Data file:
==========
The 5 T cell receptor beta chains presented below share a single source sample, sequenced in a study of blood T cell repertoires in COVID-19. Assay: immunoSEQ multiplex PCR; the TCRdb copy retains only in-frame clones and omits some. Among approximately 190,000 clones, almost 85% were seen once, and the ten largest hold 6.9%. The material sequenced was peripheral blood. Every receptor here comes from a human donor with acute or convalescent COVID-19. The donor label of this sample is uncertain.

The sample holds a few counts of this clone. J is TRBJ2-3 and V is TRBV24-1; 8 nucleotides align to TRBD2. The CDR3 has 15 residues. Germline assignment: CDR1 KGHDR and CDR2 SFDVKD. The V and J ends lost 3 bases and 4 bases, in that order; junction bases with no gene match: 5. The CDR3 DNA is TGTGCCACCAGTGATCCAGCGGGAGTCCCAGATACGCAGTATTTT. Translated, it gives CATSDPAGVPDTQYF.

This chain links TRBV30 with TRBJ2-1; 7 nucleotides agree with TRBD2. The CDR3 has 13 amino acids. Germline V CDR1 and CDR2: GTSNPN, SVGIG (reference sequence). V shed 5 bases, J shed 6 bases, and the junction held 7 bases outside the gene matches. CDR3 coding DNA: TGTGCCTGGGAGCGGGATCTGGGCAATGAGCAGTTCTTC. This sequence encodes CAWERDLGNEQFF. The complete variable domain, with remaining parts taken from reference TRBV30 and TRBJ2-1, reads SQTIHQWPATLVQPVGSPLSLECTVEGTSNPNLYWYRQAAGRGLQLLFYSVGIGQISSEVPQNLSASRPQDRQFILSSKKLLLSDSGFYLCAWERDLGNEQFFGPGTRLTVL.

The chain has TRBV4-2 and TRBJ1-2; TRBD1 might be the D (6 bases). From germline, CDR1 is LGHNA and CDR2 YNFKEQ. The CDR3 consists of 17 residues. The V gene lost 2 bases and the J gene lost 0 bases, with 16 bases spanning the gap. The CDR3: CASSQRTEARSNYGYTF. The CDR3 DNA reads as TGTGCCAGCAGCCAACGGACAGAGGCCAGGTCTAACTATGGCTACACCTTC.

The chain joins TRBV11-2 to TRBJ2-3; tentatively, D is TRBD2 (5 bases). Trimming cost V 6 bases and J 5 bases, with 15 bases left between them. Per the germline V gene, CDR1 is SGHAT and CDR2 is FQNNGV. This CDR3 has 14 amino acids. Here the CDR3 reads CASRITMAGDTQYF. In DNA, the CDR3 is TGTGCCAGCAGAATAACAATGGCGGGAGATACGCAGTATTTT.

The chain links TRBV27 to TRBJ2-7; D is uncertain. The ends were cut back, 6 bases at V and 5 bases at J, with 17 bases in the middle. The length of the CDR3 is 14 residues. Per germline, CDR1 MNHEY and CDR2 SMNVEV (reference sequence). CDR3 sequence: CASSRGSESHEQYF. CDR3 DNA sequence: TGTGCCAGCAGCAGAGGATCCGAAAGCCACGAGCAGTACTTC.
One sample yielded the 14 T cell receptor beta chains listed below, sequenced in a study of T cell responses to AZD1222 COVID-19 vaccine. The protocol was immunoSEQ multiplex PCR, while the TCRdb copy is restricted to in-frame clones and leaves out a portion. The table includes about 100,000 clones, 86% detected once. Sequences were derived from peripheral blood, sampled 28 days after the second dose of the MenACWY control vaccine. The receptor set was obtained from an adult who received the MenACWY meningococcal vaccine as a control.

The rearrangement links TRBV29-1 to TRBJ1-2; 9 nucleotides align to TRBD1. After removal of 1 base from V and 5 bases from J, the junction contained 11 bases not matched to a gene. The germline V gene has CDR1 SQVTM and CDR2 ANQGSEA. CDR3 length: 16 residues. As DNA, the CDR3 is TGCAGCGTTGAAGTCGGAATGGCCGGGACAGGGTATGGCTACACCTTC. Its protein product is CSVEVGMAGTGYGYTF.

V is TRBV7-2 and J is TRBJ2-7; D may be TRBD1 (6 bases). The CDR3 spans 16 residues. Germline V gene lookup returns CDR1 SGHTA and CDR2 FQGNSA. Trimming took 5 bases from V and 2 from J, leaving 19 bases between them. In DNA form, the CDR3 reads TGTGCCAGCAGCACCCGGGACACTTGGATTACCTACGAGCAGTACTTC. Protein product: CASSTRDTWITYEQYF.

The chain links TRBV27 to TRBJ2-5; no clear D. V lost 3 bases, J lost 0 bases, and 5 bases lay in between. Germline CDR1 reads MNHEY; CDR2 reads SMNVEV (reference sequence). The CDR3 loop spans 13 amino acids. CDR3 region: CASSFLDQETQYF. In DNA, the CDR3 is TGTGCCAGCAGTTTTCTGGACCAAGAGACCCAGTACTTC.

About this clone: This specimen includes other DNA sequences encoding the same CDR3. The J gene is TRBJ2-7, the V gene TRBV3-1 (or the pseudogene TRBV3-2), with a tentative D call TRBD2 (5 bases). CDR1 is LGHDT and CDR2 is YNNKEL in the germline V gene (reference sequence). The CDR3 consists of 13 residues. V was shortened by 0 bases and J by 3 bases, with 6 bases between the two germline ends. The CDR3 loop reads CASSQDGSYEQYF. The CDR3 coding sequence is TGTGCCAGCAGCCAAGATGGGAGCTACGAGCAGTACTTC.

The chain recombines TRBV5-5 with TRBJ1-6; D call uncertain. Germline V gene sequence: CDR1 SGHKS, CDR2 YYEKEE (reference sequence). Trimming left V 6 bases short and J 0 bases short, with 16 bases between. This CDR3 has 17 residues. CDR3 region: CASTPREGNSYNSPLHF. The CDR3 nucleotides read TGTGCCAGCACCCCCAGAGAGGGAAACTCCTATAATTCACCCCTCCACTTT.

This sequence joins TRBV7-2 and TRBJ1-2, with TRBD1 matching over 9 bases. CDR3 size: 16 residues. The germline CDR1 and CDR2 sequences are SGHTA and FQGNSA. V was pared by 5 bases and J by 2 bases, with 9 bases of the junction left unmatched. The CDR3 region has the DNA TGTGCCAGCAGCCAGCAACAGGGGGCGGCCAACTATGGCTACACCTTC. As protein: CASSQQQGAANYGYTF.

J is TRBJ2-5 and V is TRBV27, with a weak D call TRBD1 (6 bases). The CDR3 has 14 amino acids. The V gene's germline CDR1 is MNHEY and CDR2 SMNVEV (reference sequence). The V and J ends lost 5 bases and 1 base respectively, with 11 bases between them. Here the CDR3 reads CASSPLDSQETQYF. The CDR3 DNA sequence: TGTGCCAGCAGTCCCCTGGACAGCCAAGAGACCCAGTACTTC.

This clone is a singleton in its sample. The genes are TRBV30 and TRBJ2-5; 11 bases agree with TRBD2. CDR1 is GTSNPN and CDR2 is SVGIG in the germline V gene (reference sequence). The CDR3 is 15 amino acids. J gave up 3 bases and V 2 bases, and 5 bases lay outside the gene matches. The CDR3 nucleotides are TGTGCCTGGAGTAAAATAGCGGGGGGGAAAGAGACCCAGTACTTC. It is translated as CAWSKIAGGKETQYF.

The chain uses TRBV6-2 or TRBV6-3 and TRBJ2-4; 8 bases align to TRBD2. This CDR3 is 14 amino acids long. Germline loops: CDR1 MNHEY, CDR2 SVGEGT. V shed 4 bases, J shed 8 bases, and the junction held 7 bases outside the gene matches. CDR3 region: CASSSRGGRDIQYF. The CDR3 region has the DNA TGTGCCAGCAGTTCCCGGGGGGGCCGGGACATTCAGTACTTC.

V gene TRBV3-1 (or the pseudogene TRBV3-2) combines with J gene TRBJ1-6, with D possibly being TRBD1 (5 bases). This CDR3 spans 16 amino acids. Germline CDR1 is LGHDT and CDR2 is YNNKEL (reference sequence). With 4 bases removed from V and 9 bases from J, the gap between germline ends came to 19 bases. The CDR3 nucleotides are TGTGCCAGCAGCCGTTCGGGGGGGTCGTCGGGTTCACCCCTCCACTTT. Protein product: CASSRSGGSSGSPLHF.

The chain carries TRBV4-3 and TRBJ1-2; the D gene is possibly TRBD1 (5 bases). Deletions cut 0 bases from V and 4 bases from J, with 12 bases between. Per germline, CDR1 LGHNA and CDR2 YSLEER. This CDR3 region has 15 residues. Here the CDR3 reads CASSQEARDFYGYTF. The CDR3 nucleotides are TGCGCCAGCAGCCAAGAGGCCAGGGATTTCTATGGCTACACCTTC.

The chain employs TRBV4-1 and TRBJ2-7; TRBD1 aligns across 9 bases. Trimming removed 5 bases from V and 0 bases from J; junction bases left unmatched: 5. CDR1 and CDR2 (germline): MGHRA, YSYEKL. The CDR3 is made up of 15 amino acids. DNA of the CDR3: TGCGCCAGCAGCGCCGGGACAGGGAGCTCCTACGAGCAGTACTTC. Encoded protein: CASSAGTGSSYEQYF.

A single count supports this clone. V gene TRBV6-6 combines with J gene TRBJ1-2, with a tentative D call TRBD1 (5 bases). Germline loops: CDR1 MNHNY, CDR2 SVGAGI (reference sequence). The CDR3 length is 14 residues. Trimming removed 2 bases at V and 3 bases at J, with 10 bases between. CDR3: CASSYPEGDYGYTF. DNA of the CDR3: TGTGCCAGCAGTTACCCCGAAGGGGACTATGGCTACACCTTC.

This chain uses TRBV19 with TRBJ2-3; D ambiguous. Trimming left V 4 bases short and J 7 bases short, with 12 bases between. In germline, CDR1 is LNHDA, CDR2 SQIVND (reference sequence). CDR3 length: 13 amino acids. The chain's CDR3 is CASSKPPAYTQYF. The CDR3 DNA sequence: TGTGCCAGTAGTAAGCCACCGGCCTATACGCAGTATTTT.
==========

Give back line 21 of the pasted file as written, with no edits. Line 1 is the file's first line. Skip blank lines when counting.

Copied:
This chain uses TRBV19 with TRBJ2-3; D ambiguous. Trimming left V 4 bases short and J 7 bases short, with 12 bases between. In germline, CDR1 is LNHDA, CDR2 SQIVND (reference sequence). CDR3 length: 13 amino acids. The chain's CDR3 is CASSKPPAYTQYF. The CDR3 DNA sequence: TGTGCCAGTAGTAAGCCACCGGCCTATACGCAGTATTTT.